The US alleged that India’s ambitious solar program discriminates against US crystalline silicon photovoltaic and thin-film solar panel manufacturers by requiring Indian producers to use locally manufactured silicon or thin-film cells and by offering subsidies to those developers who use domestic equipment.

The US also said the forced localization requirements restricted US exports to Indian markets. The panel struck down the Indian government’s incentive policies, especially subsidies provided for domestic solar companies for manufacturing the cells.

India’s Big Solar Investment

On January 11, 2010, India launched its national solar policy, the Jawaharlal Nehru National Solar Mission.

Its target is generation of 20,000 megawatts of solar power by 2022 is a virtual boon to US solar cell and module producers. Companies such as Solarworld USA and First Solar see India’s massive solar parks as a once in a lifetime business opportunity and, sure, they want to be a part of it, but taking the case to the WTO over local incentive programs could come back to haunt US producers of other metals.

Incentives vs. Requirements

There are incentive programs on the state and national level for using local products in the US. Nationally, the LEED (Leadership in Energy and Environmental Design) standard from the non-profit US Green Building Council, for example, gives credit for any materials or products that have been extracted, harvested or recovered, as well as manufactured, within 500 miles of the project site.

To be fair, the US producers do not want to “dump” solar cells into India and aren’t offering any incentives to export programs, what the US alleges India and other nations are doing with several types of foreign steel being imported to the US.

The US producers merely want to be able to compete in India with manufacturers of solar cells and modules that have operations there. What the WTO essentially said, is that, just like export subsidies, a government cannot give too much of a preference for locally produced materials, as well. This includes requiring Indian solar cells. The Indian government also cannot, according to the WTO, REQUIRE the builders to only specify and purchase local materials.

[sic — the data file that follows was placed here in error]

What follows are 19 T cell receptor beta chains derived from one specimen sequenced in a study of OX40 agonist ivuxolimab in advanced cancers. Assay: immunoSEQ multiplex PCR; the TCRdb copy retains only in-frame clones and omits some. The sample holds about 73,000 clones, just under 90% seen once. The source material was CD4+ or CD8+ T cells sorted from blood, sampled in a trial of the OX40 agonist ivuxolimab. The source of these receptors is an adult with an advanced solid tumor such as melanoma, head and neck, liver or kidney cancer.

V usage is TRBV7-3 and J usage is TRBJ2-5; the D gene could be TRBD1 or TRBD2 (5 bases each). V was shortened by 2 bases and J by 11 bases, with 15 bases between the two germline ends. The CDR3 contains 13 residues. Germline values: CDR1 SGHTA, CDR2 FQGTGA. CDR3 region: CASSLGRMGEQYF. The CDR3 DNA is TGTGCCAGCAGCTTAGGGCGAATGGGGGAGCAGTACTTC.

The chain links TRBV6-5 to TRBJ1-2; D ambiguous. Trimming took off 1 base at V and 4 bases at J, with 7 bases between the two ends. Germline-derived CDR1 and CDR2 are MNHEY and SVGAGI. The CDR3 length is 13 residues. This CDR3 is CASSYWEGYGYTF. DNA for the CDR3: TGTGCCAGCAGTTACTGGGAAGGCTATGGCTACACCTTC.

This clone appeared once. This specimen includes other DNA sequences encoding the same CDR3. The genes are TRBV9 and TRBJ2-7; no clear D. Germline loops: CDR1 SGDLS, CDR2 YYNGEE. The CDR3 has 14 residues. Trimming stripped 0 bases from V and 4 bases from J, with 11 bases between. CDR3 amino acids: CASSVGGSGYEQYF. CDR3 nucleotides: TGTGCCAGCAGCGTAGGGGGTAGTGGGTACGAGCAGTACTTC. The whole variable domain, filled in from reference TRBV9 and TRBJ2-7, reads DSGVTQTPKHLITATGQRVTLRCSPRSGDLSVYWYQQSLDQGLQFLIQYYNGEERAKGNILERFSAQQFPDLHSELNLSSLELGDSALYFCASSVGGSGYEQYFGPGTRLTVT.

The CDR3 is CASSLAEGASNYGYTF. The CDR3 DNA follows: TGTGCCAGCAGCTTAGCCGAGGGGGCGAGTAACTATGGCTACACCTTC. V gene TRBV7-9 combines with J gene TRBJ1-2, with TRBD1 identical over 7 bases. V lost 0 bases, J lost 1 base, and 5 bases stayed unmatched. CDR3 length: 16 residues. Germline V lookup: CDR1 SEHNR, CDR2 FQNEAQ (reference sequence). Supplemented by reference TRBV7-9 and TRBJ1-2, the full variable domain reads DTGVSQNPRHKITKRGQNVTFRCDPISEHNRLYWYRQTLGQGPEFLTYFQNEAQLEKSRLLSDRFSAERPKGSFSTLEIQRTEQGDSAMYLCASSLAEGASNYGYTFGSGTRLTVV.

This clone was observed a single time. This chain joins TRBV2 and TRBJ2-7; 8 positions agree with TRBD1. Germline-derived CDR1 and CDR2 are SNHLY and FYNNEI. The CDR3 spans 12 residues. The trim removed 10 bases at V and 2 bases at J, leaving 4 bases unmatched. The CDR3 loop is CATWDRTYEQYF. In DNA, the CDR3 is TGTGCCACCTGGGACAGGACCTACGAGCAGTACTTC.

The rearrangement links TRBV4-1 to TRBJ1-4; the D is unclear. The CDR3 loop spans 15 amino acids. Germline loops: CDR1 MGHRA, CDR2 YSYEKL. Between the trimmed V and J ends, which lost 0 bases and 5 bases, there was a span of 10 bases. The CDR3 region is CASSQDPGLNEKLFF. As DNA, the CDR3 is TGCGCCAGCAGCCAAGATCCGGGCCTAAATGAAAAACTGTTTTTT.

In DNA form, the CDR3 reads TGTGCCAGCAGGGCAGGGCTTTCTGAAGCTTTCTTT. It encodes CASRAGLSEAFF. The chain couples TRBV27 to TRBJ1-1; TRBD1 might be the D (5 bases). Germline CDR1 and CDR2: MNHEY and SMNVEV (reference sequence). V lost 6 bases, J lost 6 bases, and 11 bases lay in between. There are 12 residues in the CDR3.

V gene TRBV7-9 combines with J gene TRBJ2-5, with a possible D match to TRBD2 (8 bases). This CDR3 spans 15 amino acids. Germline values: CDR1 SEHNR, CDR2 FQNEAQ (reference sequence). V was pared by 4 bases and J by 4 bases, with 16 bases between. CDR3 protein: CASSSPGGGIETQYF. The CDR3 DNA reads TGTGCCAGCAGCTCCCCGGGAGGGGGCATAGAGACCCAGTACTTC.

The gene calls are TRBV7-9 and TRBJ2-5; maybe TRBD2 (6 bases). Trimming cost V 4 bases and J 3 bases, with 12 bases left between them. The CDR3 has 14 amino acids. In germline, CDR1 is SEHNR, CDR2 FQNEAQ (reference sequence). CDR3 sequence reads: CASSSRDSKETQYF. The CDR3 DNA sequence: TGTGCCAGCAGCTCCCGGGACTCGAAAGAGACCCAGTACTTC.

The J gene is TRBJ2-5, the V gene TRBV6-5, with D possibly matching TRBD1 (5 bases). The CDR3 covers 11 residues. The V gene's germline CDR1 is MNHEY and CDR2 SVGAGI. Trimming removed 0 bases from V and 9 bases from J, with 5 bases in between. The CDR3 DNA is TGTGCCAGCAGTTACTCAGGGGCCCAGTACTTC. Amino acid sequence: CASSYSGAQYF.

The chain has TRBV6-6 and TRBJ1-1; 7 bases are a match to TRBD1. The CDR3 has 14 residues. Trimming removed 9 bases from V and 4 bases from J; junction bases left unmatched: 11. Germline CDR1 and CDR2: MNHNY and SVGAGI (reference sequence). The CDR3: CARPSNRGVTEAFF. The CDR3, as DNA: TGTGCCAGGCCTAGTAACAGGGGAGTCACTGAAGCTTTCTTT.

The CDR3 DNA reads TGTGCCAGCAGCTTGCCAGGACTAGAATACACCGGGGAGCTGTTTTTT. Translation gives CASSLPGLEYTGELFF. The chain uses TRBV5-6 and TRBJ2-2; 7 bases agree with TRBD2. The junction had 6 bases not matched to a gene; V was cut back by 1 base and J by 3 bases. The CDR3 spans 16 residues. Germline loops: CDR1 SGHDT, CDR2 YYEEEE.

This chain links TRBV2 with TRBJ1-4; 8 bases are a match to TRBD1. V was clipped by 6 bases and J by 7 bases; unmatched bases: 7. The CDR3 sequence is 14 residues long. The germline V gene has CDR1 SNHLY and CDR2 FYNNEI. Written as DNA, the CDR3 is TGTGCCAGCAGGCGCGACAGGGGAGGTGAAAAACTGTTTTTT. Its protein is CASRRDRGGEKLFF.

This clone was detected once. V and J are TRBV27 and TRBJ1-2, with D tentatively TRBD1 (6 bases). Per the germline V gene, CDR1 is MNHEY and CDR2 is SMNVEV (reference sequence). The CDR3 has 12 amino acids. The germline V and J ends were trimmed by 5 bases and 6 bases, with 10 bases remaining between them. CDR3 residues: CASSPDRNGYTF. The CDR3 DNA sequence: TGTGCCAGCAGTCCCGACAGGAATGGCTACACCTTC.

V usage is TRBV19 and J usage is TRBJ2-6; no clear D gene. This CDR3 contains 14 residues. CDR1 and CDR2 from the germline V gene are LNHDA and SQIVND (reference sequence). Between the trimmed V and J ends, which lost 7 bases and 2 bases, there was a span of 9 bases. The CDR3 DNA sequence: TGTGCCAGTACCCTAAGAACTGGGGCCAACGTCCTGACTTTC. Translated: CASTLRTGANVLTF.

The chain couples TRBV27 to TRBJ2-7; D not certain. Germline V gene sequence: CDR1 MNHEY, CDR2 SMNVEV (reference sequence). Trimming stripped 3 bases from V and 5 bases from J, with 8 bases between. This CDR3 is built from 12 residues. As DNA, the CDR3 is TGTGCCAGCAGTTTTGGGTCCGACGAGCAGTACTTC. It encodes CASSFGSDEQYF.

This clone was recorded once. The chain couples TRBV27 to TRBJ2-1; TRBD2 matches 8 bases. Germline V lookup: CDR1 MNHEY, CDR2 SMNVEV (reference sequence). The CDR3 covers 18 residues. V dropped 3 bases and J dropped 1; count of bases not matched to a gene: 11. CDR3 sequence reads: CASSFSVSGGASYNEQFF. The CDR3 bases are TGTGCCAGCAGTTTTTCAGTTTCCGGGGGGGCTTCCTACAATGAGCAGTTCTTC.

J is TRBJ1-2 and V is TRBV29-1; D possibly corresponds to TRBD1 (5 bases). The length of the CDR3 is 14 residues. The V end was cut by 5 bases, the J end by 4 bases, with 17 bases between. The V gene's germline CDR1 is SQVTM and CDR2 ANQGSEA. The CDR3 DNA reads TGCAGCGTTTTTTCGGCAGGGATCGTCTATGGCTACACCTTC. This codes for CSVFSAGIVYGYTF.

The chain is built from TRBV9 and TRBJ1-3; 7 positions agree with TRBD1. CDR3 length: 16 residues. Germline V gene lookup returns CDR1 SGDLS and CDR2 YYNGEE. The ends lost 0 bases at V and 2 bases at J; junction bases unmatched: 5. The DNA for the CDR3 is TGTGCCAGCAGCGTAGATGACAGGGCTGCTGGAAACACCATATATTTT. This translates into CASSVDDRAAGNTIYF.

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In this situation, New Delhi may have wanted to take a page out of the USGBC’s book and find incentives, rather than requirements, to give to local solar producers.

India Imposes Anti-Dumping Duties on Stainless Steel, US Tariffs Next?

India Imposes Anti-Dumping Duties on Stainless Steel, US Tariffs Next?

The imposition of anti-dumping duties by the Indian government should encourage US authorities who have been asked to enforce a similar move. The suit filed by six US companies concerns corrosion-resistant steel, a type of coated steel used in automobile and construction industries. The US has been witnessing an unprecedented flood of imports in the last one year or so.

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As reported by MetalMiner last month, the US steel industry is suffering because the imports hit a record 34% of market share, according to the American Iron and Steel Institute (AISI).

The US slapped duties on imports of steel used in the energy industry from South Korea and five other countries last year but, evidently, those tariffs did not have the desired effect. The AISI in its press briefing last month, asked the US Government to first enforce existing trade laws which would be an immense help to the steel industry.

In India, steel imports had increased to 0.91 million metric tons this May, an increase of 58% as compared to the same month’s figure last year. As compared to April 2015, the import rate was up by about 20 mt, according to a report by the Ministry of Steel.

Many analysts said the Indian stainless steel industry started resembling a sick industry, as cheap imports were leading to a situation of under-utilization of installed capacities. The local industry hopes the anti-dumping duties will send out a clear signal to those sending in cheap imports, and lead to a resurgence in India’s steel sector.

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The author, Sohrab Darabshaw, contributes an Indian perspective on industrial metals markets to MetalMiner.

Steel-Insight: US HRC Slide Will Continue, But Likely Bottom-Out in April

Current prices for US HRC are around $470 per ton ex-works, although big buyers dealing with some mills can still pay $450 per ton.

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Steel-Insight believes that this is close to the bottom, but we don’t expect a sharp turnaround anytime soon. So why is this a pricing trough?

Further Discounting

First, those big discounted prices have been available for around three weeks and some big distributors and tube buyers have pulled the trigger at the $450 per ton level. That has helped push out mill lead times back to four weeks and lessened the need to discount heavily. We understand that integrated mills are now far more reluctant to discount below $470 per ton. There could be further discounting on cold-rolled coil front as the spread remains too high compared to cost.